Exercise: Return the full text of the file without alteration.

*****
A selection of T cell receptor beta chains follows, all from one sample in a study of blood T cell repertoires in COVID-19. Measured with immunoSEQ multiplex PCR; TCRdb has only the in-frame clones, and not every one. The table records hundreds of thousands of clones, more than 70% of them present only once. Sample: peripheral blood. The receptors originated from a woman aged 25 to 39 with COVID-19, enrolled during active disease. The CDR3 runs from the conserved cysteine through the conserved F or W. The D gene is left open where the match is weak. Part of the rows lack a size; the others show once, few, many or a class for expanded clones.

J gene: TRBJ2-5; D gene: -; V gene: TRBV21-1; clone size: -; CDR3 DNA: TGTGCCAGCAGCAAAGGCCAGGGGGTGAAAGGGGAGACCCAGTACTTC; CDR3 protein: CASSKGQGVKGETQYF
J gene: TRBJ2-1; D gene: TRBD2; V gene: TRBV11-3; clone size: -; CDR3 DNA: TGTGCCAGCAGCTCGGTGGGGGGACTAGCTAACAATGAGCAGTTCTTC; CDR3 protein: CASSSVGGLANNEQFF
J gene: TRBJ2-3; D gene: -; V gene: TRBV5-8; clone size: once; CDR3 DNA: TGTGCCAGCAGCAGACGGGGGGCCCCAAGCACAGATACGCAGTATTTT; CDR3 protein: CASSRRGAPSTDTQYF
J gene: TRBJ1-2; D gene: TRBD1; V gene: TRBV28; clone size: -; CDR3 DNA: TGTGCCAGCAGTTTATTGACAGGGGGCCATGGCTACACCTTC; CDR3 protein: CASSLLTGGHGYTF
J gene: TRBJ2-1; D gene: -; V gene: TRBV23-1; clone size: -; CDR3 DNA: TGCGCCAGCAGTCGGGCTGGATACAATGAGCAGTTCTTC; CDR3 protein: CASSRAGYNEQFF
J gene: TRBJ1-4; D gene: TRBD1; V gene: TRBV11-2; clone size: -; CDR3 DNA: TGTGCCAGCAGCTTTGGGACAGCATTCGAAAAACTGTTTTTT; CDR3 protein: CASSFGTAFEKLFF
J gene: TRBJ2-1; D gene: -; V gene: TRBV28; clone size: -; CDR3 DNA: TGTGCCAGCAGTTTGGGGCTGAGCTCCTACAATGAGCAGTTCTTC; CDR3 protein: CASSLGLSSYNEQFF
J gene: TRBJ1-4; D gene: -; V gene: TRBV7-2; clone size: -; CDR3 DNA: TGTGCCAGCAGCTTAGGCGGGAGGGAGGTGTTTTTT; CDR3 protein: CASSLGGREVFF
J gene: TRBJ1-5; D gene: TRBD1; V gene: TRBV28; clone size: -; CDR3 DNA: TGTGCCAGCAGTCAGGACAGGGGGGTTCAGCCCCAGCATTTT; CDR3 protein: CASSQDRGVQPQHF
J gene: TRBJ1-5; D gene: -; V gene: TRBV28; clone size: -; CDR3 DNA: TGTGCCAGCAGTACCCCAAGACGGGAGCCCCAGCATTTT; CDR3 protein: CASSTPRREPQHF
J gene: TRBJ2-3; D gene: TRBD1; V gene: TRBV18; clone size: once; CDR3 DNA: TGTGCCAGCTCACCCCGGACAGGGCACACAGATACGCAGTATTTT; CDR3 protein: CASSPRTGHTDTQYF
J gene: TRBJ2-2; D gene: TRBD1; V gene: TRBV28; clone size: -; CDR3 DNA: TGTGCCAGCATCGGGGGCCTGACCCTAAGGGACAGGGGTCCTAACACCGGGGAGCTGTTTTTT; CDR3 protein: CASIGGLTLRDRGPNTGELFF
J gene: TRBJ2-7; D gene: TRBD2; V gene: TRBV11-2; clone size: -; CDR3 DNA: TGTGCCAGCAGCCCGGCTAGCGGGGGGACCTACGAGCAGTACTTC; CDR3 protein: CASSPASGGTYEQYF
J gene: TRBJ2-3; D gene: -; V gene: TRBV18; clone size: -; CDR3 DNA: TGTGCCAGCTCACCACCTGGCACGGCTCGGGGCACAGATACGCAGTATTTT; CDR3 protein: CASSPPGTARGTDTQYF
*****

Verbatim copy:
A selection of T cell receptor beta chains follows, all from one sample in a study of blood T cell repertoires in COVID-19. Measured with immunoSEQ multiplex PCR; TCRdb has only the in-frame clones, and not every one. The table records hundreds of thousands of clones, more than 70% of them present only once. Sample: peripheral blood. The receptors originated from a woman aged 25 to 39 with COVID-19, enrolled during active disease. The CDR3 runs from the conserved cysteine through the conserved F or W. The D gene is left open where the match is weak. Part of the rows lack a size; the others show once, few, many or a class for expanded clones.

J gene: TRBJ2-5; D gene: -; V gene: TRBV21-1; clone size: -; CDR3 DNA: TGTGCCAGCAGCAAAGGCCAGGGGGTGAAAGGGGAGACCCAGTACTTC; CDR3 protein: CASSKGQGVKGETQYF
J gene: TRBJ2-1; D gene: TRBD2; V gene: TRBV11-3; clone size: -; CDR3 DNA: TGTGCCAGCAGCTCGGTGGGGGGACTAGCTAACAATGAGCAGTTCTTC; CDR3 protein: CASSSVGGLANNEQFF
J gene: TRBJ2-3; D gene: -; V gene: TRBV5-8; clone size: once; CDR3 DNA: TGTGCCAGCAGCAGACGGGGGGCCCCAAGCACAGATACGCAGTATTTT; CDR3 protein: CASSRRGAPSTDTQYF
J gene: TRBJ1-2; D gene: TRBD1; V gene: TRBV28; clone size: -; CDR3 DNA: TGTGCCAGCAGTTTATTGACAGGGGGCCATGGCTACACCTTC; CDR3 protein: CASSLLTGGHGYTF
J gene: TRBJ2-1; D gene: -; V gene: TRBV23-1; clone size: -; CDR3 DNA: TGCGCCAGCAGTCGGGCTGGATACAATGAGCAGTTCTTC; CDR3 protein: CASSRAGYNEQFF
J gene: TRBJ1-4; D gene: TRBD1; V gene: TRBV11-2; clone size: -; CDR3 DNA: TGTGCCAGCAGCTTTGGGACAGCATTCGAAAAACTGTTTTTT; CDR3 protein: CASSFGTAFEKLFF
J gene: TRBJ2-1; D gene: -; V gene: TRBV28; clone size: -; CDR3 DNA: TGTGCCAGCAGTTTGGGGCTGAGCTCCTACAATGAGCAGTTCTTC; CDR3 protein: CASSLGLSSYNEQFF
J gene: TRBJ1-4; D gene: -; V gene: TRBV7-2; clone size: -; CDR3 DNA: TGTGCCAGCAGCTTAGGCGGGAGGGAGGTGTTTTTT; CDR3 protein: CASSLGGREVFF
J gene: TRBJ1-5; D gene: TRBD1; V gene: TRBV28; clone size: -; CDR3 DNA: TGTGCCAGCAGTCAGGACAGGGGGGTTCAGCCCCAGCATTTT; CDR3 protein: CASSQDRGVQPQHF
J gene: TRBJ1-5; D gene: -; V gene: TRBV28; clone size: -; CDR3 DNA: TGTGCCAGCAGTACCCCAAGACGGGAGCCCCAGCATTTT; CDR3 protein: CASSTPRREPQHF
J gene: TRBJ2-3; D gene: TRBD1; V gene: TRBV18; clone size: once; CDR3 DNA: TGTGCCAGCTCACCCCGGACAGGGCACACAGATACGCAGTATTTT; CDR3 protein: CASSPRTGHTDTQYF
J gene: TRBJ2-2; D gene: TRBD1; V gene: TRBV28; clone size: -; CDR3 DNA: TGTGCCAGCATCGGGGGCCTGACCCTAAGGGACAGGGGTCCTAACACCGGGGAGCTGTTTTTT; CDR3 protein: CASIGGLTLRDRGPNTGELFF
J gene: TRBJ2-7; D gene: TRBD2; V gene: TRBV11-2; clone size: -; CDR3 DNA: TGTGCCAGCAGCCCGGCTAGCGGGGGGACCTACGAGCAGTACTTC; CDR3 protein: CASSPASGGTYEQYF
J gene: TRBJ2-3; D gene: -; V gene: TRBV18; clone size: -; CDR3 DNA: TGTGCCAGCTCACCACCTGGCACGGCTCGGGGCACAGATACGCAGTATTTT; CDR3 protein: CASSPPGTARGTDTQYF